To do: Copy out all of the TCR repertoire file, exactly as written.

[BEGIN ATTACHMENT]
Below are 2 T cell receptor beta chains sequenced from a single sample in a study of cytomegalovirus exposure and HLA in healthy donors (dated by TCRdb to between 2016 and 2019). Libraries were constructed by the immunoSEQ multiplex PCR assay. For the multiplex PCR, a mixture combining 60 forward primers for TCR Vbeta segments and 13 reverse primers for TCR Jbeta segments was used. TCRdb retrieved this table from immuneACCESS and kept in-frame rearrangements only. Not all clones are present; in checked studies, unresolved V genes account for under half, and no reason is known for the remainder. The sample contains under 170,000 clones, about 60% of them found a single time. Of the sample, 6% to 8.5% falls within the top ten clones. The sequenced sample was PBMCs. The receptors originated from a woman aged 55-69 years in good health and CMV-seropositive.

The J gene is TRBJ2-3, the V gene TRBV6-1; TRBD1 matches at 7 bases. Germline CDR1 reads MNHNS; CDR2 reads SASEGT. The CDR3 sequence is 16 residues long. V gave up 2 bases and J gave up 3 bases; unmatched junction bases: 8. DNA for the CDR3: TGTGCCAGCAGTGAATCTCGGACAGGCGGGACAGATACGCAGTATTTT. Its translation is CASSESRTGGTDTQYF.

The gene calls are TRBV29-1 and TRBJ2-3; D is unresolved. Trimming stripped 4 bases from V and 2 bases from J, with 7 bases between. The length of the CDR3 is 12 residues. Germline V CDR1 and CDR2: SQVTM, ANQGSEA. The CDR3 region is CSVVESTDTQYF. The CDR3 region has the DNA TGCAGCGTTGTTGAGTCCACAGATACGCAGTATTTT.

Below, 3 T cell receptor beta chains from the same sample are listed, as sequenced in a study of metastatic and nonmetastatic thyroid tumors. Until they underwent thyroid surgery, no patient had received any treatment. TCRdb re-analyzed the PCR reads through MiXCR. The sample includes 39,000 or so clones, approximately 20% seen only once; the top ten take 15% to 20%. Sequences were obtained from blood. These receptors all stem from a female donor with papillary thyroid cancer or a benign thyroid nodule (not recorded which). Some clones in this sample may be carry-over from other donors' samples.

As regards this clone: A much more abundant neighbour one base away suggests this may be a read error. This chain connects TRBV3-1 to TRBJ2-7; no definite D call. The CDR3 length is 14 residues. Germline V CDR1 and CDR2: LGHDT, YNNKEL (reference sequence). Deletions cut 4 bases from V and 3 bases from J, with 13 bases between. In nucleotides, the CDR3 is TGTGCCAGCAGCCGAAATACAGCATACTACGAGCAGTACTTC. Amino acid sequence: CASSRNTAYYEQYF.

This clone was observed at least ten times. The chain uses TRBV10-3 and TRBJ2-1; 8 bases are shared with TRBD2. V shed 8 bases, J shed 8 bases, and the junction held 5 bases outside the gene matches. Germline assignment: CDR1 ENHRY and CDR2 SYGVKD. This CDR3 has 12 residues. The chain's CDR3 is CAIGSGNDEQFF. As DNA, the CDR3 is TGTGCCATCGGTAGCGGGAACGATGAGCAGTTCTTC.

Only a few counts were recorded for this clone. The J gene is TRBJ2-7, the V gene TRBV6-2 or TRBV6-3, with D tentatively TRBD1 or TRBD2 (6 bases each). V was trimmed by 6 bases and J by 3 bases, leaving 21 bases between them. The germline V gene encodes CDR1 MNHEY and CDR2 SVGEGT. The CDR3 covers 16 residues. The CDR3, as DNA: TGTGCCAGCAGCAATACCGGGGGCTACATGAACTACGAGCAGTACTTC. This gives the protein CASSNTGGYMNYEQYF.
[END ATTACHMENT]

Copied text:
Below are 2 T cell receptor beta chains sequenced from a single sample in a study of cytomegalovirus exposure and HLA in healthy donors (dated by TCRdb to between 2016 and 2019). Libraries were constructed by the immunoSEQ multiplex PCR assay. For the multiplex PCR, a mixture combining 60 forward primers for TCR Vbeta segments and 13 reverse primers for TCR Jbeta segments was used. TCRdb retrieved this table from immuneACCESS and kept in-frame rearrangements only. Not all clones are present; in checked studies, unresolved V genes account for under half, and no reason is known for the remainder. The sample contains under 170,000 clones, about 60% of them found a single time. Of the sample, 6% to 8.5% falls within the top ten clones. The sequenced sample was PBMCs. The receptors originated from a woman aged 55-69 years in good health and CMV-seropositive.

The J gene is TRBJ2-3, the V gene TRBV6-1; TRBD1 matches at 7 bases. Germline CDR1 reads MNHNS; CDR2 reads SASEGT. The CDR3 sequence is 16 residues long. V gave up 2 bases and J gave up 3 bases; unmatched junction bases: 8. DNA for the CDR3: TGTGCCAGCAGTGAATCTCGGACAGGCGGGACAGATACGCAGTATTTT. Its translation is CASSESRTGGTDTQYF.

The gene calls are TRBV29-1 and TRBJ2-3; D is unresolved. Trimming stripped 4 bases from V and 2 bases from J, with 7 bases between. The length of the CDR3 is 12 residues. Germline V CDR1 and CDR2: SQVTM, ANQGSEA. The CDR3 region is CSVVESTDTQYF. The CDR3 region has the DNA TGCAGCGTTGTTGAGTCCACAGATACGCAGTATTTT.

Below, 3 T cell receptor beta chains from the same sample are listed, as sequenced in a study of metastatic and nonmetastatic thyroid tumors. Until they underwent thyroid surgery, no patient had received any treatment. TCRdb re-analyzed the PCR reads through MiXCR. The sample includes 39,000 or so clones, approximately 20% seen only once; the top ten take 15% to 20%. Sequences were obtained from blood. These receptors all stem from a female donor with papillary thyroid cancer or a benign thyroid nodule (not recorded which). Some clones in this sample may be carry-over from other donors' samples.

As regards this clone: A much more abundant neighbour one base away suggests this may be a read error. This chain connects TRBV3-1 to TRBJ2-7; no definite D call. The CDR3 length is 14 residues. Germline V CDR1 and CDR2: LGHDT, YNNKEL (reference sequence). Deletions cut 4 bases from V and 3 bases from J, with 13 bases between. In nucleotides, the CDR3 is TGTGCCAGCAGCCGAAATACAGCATACTACGAGCAGTACTTC. Amino acid sequence: CASSRNTAYYEQYF.

This clone was observed at least ten times. The chain uses TRBV10-3 and TRBJ2-1; 8 bases are shared with TRBD2. V shed 8 bases, J shed 8 bases, and the junction held 5 bases outside the gene matches. Germline assignment: CDR1 ENHRY and CDR2 SYGVKD. This CDR3 has 12 residues. The chain's CDR3 is CAIGSGNDEQFF. As DNA, the CDR3 is TGTGCCATCGGTAGCGGGAACGATGAGCAGTTCTTC.

Only a few counts were recorded for this clone. The J gene is TRBJ2-7, the V gene TRBV6-2 or TRBV6-3, with D tentatively TRBD1 or TRBD2 (6 bases each). V was trimmed by 6 bases and J by 3 bases, leaving 21 bases between them. The germline V gene encodes CDR1 MNHEY and CDR2 SVGEGT. The CDR3 covers 16 residues. The CDR3, as DNA: TGTGCCAGCAGCAATACCGGGGGCTACATGAACTACGAGCAGTACTTC. This gives the protein CASSNTGGYMNYEQYF.